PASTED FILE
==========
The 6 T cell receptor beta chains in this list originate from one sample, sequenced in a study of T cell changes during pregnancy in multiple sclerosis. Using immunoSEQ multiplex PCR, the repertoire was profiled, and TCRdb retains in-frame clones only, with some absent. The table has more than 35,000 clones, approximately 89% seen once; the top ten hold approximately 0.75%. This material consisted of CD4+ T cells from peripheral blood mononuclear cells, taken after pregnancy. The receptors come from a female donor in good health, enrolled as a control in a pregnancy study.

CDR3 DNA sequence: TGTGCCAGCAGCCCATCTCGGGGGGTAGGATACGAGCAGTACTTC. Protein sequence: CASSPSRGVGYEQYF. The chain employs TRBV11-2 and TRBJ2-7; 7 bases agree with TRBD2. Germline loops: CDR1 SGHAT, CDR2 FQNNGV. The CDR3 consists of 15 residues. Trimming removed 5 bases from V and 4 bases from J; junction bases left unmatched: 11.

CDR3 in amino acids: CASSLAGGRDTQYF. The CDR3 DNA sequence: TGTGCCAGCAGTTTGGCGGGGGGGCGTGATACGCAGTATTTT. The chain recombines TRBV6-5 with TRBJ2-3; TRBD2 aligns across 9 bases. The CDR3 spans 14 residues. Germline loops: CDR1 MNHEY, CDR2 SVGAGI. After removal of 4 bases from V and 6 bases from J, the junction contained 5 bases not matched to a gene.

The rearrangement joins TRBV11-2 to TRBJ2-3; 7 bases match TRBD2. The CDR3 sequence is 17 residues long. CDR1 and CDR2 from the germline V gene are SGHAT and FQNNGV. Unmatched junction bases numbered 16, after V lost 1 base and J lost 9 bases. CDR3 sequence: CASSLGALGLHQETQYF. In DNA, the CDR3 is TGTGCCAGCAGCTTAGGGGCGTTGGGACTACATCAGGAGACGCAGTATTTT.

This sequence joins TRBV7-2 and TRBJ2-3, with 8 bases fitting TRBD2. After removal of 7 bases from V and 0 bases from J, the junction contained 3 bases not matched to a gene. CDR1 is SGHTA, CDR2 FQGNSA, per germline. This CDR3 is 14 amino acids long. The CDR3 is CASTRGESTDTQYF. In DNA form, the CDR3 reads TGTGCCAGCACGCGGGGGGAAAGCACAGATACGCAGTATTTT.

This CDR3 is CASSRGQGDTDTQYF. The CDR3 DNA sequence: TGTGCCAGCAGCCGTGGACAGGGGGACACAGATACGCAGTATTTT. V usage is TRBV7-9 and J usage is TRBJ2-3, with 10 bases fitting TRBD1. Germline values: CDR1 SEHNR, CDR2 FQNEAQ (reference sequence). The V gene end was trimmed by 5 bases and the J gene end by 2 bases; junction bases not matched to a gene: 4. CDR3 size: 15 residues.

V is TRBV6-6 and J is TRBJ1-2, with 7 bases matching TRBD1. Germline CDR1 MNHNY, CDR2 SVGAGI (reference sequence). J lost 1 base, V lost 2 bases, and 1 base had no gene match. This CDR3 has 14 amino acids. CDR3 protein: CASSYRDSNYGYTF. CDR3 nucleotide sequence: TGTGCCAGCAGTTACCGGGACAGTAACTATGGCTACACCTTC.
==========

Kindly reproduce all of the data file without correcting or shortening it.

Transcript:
The 6 T cell receptor beta chains in this list originate from one sample, sequenced in a study of T cell changes during pregnancy in multiple sclerosis. Using immunoSEQ multiplex PCR, the repertoire was profiled, and TCRdb retains in-frame clones only, with some absent. The table has more than 35,000 clones, approximately 89% seen once; the top ten hold approximately 0.75%. This material consisted of CD4+ T cells from peripheral blood mononuclear cells, taken after pregnancy. The receptors come from a female donor in good health, enrolled as a control in a pregnancy study.

CDR3 DNA sequence: TGTGCCAGCAGCCCATCTCGGGGGGTAGGATACGAGCAGTACTTC. Protein sequence: CASSPSRGVGYEQYF. The chain employs TRBV11-2 and TRBJ2-7; 7 bases agree with TRBD2. Germline loops: CDR1 SGHAT, CDR2 FQNNGV. The CDR3 consists of 15 residues. Trimming removed 5 bases from V and 4 bases from J; junction bases left unmatched: 11.

CDR3 in amino acids: CASSLAGGRDTQYF. The CDR3 DNA sequence: TGTGCCAGCAGTTTGGCGGGGGGGCGTGATACGCAGTATTTT. The chain recombines TRBV6-5 with TRBJ2-3; TRBD2 aligns across 9 bases. The CDR3 spans 14 residues. Germline loops: CDR1 MNHEY, CDR2 SVGAGI. After removal of 4 bases from V and 6 bases from J, the junction contained 5 bases not matched to a gene.

The rearrangement joins TRBV11-2 to TRBJ2-3; 7 bases match TRBD2. The CDR3 sequence is 17 residues long. CDR1 and CDR2 from the germline V gene are SGHAT and FQNNGV. Unmatched junction bases numbered 16, after V lost 1 base and J lost 9 bases. CDR3 sequence: CASSLGALGLHQETQYF. In DNA, the CDR3 is TGTGCCAGCAGCTTAGGGGCGTTGGGACTACATCAGGAGACGCAGTATTTT.

This sequence joins TRBV7-2 and TRBJ2-3, with 8 bases fitting TRBD2. After removal of 7 bases from V and 0 bases from J, the junction contained 3 bases not matched to a gene. CDR1 is SGHTA, CDR2 FQGNSA, per germline. This CDR3 is 14 amino acids long. The CDR3 is CASTRGESTDTQYF. In DNA form, the CDR3 reads TGTGCCAGCACGCGGGGGGAAAGCACAGATACGCAGTATTTT.

This CDR3 is CASSRGQGDTDTQYF. The CDR3 DNA sequence: TGTGCCAGCAGCCGTGGACAGGGGGACACAGATACGCAGTATTTT. V usage is TRBV7-9 and J usage is TRBJ2-3, with 10 bases fitting TRBD1. Germline values: CDR1 SEHNR, CDR2 FQNEAQ (reference sequence). The V gene end was trimmed by 5 bases and the J gene end by 2 bases; junction bases not matched to a gene: 4. CDR3 size: 15 residues.

V is TRBV6-6 and J is TRBJ1-2, with 7 bases matching TRBD1. Germline CDR1 MNHNY, CDR2 SVGAGI (reference sequence). J lost 1 base, V lost 2 bases, and 1 base had no gene match. This CDR3 has 14 amino acids. CDR3 protein: CASSYRDSNYGYTF. CDR3 nucleotide sequence: TGTGCCAGCAGTTACCGGGACAGTAACTATGGCTACACCTTC.